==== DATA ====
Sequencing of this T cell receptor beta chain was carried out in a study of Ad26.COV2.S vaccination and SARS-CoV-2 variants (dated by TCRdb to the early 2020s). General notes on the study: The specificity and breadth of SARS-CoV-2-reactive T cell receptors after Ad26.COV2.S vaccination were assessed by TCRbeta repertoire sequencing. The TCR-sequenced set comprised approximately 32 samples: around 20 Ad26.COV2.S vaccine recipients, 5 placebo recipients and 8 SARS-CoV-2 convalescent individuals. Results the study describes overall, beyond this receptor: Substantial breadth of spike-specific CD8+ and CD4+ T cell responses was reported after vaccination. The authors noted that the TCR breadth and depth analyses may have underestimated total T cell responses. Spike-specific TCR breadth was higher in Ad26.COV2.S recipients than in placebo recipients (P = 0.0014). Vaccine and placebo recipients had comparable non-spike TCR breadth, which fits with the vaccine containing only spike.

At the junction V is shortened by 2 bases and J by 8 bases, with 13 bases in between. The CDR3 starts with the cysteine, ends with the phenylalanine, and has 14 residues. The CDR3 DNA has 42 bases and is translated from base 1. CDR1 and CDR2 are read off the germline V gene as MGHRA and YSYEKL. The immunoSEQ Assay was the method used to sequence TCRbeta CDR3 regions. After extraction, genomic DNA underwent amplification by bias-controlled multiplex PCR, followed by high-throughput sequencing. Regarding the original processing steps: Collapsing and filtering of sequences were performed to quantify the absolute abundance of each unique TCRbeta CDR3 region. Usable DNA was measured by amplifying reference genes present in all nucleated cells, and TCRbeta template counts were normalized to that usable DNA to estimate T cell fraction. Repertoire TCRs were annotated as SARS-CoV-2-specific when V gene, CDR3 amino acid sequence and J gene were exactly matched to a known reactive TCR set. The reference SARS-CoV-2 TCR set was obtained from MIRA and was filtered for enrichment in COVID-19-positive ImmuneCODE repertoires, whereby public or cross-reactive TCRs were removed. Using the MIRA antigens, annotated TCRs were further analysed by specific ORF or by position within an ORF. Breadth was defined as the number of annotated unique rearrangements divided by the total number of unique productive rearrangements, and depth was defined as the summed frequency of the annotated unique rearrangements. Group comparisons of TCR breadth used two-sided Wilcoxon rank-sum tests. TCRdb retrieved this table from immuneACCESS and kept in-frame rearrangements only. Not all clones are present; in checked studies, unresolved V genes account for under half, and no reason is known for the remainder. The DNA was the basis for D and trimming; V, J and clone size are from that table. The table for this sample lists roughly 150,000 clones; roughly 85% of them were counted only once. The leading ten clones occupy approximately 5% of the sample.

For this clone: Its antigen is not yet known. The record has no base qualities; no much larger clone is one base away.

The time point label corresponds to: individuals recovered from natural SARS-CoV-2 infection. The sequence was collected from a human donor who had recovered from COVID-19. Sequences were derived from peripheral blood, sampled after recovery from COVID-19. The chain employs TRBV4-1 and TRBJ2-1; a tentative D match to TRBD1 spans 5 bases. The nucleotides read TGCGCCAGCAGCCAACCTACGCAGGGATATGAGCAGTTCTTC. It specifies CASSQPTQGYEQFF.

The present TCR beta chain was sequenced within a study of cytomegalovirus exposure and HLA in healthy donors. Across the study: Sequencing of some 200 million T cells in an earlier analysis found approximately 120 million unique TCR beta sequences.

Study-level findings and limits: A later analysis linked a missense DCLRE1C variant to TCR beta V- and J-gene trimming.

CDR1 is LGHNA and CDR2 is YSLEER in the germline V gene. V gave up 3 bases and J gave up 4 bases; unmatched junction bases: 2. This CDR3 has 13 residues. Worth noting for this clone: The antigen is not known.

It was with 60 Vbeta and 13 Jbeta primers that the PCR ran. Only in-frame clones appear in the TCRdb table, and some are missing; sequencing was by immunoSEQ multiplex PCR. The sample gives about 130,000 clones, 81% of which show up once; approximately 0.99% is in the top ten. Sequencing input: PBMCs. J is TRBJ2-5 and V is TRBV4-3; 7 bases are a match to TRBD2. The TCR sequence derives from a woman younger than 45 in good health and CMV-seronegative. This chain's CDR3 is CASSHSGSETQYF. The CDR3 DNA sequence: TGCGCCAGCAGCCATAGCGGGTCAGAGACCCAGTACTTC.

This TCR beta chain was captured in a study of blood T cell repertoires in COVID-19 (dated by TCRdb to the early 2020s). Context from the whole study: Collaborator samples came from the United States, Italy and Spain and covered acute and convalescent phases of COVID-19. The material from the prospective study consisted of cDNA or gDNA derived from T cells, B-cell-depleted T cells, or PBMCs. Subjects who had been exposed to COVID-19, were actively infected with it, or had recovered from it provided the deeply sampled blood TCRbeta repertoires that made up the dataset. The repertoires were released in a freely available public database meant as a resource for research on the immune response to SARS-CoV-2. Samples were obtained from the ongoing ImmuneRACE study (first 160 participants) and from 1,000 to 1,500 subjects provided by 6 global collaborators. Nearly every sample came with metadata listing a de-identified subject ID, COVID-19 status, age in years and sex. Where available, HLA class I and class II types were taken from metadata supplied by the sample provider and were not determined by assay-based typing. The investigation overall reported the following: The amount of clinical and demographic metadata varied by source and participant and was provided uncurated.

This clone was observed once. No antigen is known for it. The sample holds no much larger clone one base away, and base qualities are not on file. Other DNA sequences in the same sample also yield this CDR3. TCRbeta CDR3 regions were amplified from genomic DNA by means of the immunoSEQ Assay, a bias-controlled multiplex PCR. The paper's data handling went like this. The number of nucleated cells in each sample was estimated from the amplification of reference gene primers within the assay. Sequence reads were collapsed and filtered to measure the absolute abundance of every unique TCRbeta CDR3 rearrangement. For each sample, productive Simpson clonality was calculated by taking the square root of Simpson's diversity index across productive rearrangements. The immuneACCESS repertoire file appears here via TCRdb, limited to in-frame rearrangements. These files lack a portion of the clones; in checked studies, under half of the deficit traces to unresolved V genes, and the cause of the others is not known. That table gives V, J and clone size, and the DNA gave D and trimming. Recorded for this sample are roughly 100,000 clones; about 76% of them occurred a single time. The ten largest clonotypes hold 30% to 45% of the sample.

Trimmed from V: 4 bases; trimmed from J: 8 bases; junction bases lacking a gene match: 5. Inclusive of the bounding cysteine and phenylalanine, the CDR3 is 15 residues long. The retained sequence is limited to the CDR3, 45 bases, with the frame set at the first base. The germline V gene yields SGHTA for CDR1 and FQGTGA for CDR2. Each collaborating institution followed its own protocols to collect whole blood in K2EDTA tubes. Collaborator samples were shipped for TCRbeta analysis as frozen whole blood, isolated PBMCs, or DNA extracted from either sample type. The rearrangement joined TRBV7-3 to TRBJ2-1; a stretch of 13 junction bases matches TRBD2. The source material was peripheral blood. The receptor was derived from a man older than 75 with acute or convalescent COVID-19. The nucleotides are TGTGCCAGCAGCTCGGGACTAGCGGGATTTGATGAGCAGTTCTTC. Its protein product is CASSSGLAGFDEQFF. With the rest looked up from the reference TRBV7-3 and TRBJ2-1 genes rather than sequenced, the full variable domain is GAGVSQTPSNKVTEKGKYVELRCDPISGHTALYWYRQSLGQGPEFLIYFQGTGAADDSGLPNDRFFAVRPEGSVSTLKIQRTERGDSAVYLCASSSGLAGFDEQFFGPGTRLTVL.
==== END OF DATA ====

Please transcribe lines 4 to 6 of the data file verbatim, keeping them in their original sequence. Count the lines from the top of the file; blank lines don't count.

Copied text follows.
The time point label corresponds to: individuals recovered from natural SARS-CoV-2 infection. The sequence was collected from a human donor who had recovered from COVID-19. Sequences were derived from peripheral blood, sampled after recovery from COVID-19. The chain employs TRBV4-1 and TRBJ2-1; a tentative D match to TRBD1 spans 5 bases. The nucleotides read TGCGCCAGCAGCCAACCTACGCAGGGATATGAGCAGTTCTTC. It specifies CASSQPTQGYEQFF.

The present TCR beta chain was sequenced within a study of cytomegalovirus exposure and HLA in healthy donors. Across the study: Sequencing of some 200 million T cells in an earlier analysis found approximately 120 million unique TCR beta sequences.

Study-level findings and limits: A later analysis linked a missense DCLRE1C variant to TCR beta V- and J-gene trimming.